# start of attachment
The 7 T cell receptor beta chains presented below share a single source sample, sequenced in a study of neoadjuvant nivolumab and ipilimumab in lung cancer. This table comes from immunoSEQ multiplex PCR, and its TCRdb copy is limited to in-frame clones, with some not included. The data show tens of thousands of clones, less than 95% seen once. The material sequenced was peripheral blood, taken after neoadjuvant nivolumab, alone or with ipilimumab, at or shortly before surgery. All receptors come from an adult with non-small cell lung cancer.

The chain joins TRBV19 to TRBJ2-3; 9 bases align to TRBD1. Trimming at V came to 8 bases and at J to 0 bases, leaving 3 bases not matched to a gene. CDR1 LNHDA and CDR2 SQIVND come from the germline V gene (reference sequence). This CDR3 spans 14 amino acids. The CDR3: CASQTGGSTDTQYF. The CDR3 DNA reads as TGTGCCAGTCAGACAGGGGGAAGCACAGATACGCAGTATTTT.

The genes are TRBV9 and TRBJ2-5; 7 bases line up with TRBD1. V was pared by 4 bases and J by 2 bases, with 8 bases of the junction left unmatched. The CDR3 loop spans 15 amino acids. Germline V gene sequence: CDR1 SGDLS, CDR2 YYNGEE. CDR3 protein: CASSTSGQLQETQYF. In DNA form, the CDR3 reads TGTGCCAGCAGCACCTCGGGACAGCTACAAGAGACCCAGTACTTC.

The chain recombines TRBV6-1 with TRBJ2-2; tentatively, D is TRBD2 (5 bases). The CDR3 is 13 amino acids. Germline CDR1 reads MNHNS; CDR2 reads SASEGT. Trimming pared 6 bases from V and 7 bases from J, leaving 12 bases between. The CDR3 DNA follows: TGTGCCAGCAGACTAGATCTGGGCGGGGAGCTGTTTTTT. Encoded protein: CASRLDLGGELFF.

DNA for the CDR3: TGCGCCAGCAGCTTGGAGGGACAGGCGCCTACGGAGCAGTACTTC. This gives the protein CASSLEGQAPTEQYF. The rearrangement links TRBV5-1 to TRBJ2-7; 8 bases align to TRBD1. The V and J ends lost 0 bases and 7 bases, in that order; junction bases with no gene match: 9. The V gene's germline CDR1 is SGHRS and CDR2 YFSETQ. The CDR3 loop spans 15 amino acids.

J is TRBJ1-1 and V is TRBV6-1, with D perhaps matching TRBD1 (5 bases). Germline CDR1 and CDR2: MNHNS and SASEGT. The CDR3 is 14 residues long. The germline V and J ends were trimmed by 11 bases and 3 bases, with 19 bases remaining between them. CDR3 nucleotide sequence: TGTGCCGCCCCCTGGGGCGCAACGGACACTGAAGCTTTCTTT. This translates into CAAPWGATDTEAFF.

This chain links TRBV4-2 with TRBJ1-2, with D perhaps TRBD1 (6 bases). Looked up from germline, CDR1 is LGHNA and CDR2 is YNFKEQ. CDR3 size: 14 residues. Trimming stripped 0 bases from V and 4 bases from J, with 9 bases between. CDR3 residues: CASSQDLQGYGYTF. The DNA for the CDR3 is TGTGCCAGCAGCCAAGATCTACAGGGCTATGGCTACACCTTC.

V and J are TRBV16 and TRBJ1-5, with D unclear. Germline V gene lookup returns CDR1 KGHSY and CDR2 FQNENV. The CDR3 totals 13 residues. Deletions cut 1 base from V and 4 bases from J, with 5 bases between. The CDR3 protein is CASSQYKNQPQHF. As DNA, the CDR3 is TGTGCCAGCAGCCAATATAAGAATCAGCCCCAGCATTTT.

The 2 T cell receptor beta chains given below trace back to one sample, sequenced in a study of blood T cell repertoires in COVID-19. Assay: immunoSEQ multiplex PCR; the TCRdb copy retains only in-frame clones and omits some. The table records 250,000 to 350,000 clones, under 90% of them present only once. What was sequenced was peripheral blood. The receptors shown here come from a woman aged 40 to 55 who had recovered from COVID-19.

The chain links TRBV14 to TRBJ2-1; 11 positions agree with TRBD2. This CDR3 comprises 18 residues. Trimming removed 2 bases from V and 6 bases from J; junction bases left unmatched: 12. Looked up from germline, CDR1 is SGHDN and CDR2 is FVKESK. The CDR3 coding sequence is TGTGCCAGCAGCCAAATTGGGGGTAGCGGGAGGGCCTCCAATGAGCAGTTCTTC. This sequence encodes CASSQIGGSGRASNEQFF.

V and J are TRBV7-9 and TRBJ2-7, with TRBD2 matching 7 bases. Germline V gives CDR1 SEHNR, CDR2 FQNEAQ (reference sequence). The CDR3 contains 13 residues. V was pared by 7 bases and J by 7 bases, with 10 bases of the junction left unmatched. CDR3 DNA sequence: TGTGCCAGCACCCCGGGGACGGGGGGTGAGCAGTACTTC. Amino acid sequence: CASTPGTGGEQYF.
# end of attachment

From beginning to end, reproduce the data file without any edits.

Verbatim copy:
The 7 T cell receptor beta chains presented below share a single source sample, sequenced in a study of neoadjuvant nivolumab and ipilimumab in lung cancer. This table comes from immunoSEQ multiplex PCR, and its TCRdb copy is limited to in-frame clones, with some not included. The data show tens of thousands of clones, less than 95% seen once. The material sequenced was peripheral blood, taken after neoadjuvant nivolumab, alone or with ipilimumab, at or shortly before surgery. All receptors come from an adult with non-small cell lung cancer.

The chain joins TRBV19 to TRBJ2-3; 9 bases align to TRBD1. Trimming at V came to 8 bases and at J to 0 bases, leaving 3 bases not matched to a gene. CDR1 LNHDA and CDR2 SQIVND come from the germline V gene (reference sequence). This CDR3 spans 14 amino acids. The CDR3: CASQTGGSTDTQYF. The CDR3 DNA reads as TGTGCCAGTCAGACAGGGGGAAGCACAGATACGCAGTATTTT.

The genes are TRBV9 and TRBJ2-5; 7 bases line up with TRBD1. V was pared by 4 bases and J by 2 bases, with 8 bases of the junction left unmatched. The CDR3 loop spans 15 amino acids. Germline V gene sequence: CDR1 SGDLS, CDR2 YYNGEE. CDR3 protein: CASSTSGQLQETQYF. In DNA form, the CDR3 reads TGTGCCAGCAGCACCTCGGGACAGCTACAAGAGACCCAGTACTTC.

The chain recombines TRBV6-1 with TRBJ2-2; tentatively, D is TRBD2 (5 bases). The CDR3 is 13 amino acids. Germline CDR1 reads MNHNS; CDR2 reads SASEGT. Trimming pared 6 bases from V and 7 bases from J, leaving 12 bases between. The CDR3 DNA follows: TGTGCCAGCAGACTAGATCTGGGCGGGGAGCTGTTTTTT. Encoded protein: CASRLDLGGELFF.

DNA for the CDR3: TGCGCCAGCAGCTTGGAGGGACAGGCGCCTACGGAGCAGTACTTC. This gives the protein CASSLEGQAPTEQYF. The rearrangement links TRBV5-1 to TRBJ2-7; 8 bases align to TRBD1. The V and J ends lost 0 bases and 7 bases, in that order; junction bases with no gene match: 9. The V gene's germline CDR1 is SGHRS and CDR2 YFSETQ. The CDR3 loop spans 15 amino acids.

J is TRBJ1-1 and V is TRBV6-1, with D perhaps matching TRBD1 (5 bases). Germline CDR1 and CDR2: MNHNS and SASEGT. The CDR3 is 14 residues long. The germline V and J ends were trimmed by 11 bases and 3 bases, with 19 bases remaining between them. CDR3 nucleotide sequence: TGTGCCGCCCCCTGGGGCGCAACGGACACTGAAGCTTTCTTT. This translates into CAAPWGATDTEAFF.

This chain links TRBV4-2 with TRBJ1-2, with D perhaps TRBD1 (6 bases). Looked up from germline, CDR1 is LGHNA and CDR2 is YNFKEQ. CDR3 size: 14 residues. Trimming stripped 0 bases from V and 4 bases from J, with 9 bases between. CDR3 residues: CASSQDLQGYGYTF. The DNA for the CDR3 is TGTGCCAGCAGCCAAGATCTACAGGGCTATGGCTACACCTTC.

V and J are TRBV16 and TRBJ1-5, with D unclear. Germline V gene lookup returns CDR1 KGHSY and CDR2 FQNENV. The CDR3 totals 13 residues. Deletions cut 1 base from V and 4 bases from J, with 5 bases between. The CDR3 protein is CASSQYKNQPQHF. As DNA, the CDR3 is TGTGCCAGCAGCCAATATAAGAATCAGCCCCAGCATTTT.

The 2 T cell receptor beta chains given below trace back to one sample, sequenced in a study of blood T cell repertoires in COVID-19. Assay: immunoSEQ multiplex PCR; the TCRdb copy retains only in-frame clones and omits some. The table records 250,000 to 350,000 clones, under 90% of them present only once. What was sequenced was peripheral blood. The receptors shown here come from a woman aged 40 to 55 who had recovered from COVID-19.

The chain links TRBV14 to TRBJ2-1; 11 positions agree with TRBD2. This CDR3 comprises 18 residues. Trimming removed 2 bases from V and 6 bases from J; junction bases left unmatched: 12. Looked up from germline, CDR1 is SGHDN and CDR2 is FVKESK. The CDR3 coding sequence is TGTGCCAGCAGCCAAATTGGGGGTAGCGGGAGGGCCTCCAATGAGCAGTTCTTC. This sequence encodes CASSQIGGSGRASNEQFF.

V and J are TRBV7-9 and TRBJ2-7, with TRBD2 matching 7 bases. Germline V gives CDR1 SEHNR, CDR2 FQNEAQ (reference sequence). The CDR3 contains 13 residues. V was pared by 7 bases and J by 7 bases, with 10 bases of the junction left unmatched. CDR3 DNA sequence: TGTGCCAGCACCCCGGGGACGGGGGGTGAGCAGTACTTC. Amino acid sequence: CASTPGTGGEQYF.